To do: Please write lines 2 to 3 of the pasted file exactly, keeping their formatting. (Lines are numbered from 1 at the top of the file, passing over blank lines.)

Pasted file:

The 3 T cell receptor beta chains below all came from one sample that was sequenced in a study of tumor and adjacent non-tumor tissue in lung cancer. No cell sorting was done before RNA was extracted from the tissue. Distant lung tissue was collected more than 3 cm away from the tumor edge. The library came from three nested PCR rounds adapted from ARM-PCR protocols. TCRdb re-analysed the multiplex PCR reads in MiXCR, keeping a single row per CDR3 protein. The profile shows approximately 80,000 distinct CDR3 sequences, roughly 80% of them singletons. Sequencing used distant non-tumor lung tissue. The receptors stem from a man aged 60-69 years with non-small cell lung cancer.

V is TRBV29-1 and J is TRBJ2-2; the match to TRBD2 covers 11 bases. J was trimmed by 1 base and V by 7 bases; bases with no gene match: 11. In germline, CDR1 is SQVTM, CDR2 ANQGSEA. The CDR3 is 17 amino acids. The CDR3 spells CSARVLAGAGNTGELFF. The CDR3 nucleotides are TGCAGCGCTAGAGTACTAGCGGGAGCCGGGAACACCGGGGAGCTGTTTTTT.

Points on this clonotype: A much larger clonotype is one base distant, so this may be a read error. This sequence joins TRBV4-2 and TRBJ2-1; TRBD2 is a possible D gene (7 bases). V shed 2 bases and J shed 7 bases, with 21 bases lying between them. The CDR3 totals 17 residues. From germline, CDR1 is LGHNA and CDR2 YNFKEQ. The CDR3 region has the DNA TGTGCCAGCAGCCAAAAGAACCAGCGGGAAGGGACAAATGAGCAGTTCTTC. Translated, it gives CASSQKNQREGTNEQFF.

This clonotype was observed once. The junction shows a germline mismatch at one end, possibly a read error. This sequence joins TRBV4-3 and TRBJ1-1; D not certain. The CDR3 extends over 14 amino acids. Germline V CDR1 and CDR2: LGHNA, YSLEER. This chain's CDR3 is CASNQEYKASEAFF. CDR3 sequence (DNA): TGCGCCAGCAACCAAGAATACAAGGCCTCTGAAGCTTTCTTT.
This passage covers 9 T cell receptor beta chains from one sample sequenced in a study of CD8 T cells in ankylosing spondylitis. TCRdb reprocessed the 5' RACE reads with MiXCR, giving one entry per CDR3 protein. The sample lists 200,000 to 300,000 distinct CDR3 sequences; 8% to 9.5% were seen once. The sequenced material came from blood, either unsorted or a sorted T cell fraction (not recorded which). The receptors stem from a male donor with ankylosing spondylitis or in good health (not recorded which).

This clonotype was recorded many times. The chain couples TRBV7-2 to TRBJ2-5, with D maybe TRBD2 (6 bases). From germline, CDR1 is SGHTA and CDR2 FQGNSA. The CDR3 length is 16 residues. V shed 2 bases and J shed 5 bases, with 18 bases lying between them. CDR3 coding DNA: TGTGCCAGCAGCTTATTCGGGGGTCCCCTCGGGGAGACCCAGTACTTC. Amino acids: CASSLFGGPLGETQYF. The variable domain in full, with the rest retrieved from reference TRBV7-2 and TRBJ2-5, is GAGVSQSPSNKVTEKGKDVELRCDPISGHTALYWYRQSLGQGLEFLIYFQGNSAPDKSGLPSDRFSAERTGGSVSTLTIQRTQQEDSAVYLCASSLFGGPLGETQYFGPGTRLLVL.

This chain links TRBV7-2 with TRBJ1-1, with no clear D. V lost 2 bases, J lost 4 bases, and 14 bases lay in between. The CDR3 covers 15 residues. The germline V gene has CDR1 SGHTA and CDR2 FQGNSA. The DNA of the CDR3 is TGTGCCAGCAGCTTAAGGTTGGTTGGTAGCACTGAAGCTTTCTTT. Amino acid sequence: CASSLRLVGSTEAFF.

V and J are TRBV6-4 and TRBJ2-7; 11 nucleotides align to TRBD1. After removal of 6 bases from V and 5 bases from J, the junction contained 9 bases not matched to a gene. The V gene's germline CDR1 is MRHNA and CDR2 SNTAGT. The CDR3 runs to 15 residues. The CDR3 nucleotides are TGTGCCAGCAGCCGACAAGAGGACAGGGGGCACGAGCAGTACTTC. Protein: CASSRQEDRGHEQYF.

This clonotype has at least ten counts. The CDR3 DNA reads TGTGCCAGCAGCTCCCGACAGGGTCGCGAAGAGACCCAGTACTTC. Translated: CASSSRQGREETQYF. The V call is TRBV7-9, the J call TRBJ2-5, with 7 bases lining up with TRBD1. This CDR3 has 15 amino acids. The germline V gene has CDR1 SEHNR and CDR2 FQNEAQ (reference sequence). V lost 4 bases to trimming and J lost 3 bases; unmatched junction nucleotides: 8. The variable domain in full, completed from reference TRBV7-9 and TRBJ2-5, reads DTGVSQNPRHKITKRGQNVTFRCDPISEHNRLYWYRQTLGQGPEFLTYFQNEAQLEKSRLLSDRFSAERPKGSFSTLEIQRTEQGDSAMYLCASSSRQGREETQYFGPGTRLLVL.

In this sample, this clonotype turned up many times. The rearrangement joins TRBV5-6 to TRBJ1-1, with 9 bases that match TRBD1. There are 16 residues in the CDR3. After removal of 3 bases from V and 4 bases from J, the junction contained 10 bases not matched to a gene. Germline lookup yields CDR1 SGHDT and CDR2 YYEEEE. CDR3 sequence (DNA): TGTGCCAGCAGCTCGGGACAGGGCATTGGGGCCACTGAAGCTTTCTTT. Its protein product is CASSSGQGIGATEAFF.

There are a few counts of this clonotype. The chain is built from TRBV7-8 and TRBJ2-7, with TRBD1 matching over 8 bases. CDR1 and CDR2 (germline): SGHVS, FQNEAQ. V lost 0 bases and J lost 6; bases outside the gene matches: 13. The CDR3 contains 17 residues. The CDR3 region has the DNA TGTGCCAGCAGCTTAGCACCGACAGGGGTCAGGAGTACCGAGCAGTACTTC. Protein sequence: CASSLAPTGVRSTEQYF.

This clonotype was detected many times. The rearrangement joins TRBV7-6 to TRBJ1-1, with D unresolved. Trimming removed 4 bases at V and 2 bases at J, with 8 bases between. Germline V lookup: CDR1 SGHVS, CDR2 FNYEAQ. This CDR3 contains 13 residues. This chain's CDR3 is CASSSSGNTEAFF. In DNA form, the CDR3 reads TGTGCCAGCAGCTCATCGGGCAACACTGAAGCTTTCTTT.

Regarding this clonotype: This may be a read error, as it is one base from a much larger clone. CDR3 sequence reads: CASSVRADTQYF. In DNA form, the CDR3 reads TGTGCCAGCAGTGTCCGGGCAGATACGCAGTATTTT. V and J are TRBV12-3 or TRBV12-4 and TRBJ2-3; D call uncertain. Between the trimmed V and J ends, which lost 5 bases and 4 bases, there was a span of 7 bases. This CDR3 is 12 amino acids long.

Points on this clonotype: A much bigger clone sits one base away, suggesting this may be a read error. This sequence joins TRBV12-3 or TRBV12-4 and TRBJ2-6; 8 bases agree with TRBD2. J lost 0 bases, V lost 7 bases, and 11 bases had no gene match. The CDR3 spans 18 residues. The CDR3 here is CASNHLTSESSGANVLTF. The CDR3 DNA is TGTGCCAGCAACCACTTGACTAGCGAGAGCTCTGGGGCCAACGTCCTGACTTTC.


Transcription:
V is TRBV29-1 and J is TRBJ2-2; the match to TRBD2 covers 11 bases. J was trimmed by 1 base and V by 7 bases; bases with no gene match: 11. In germline, CDR1 is SQVTM, CDR2 ANQGSEA. The CDR3 is 17 amino acids. The CDR3 spells CSARVLAGAGNTGELFF. The CDR3 nucleotides are TGCAGCGCTAGAGTACTAGCGGGAGCCGGGAACACCGGGGAGCTGTTTTTT.

Points on this clonotype: A much larger clonotype is one base distant, so this may be a read error. This sequence joins TRBV4-2 and TRBJ2-1; TRBD2 is a possible D gene (7 bases). V shed 2 bases and J shed 7 bases, with 21 bases lying between them. The CDR3 totals 17 residues. From germline, CDR1 is LGHNA and CDR2 YNFKEQ. The CDR3 region has the DNA TGTGCCAGCAGCCAAAAGAACCAGCGGGAAGGGACAAATGAGCAGTTCTTC. Translated, it gives CASSQKNQREGTNEQFF.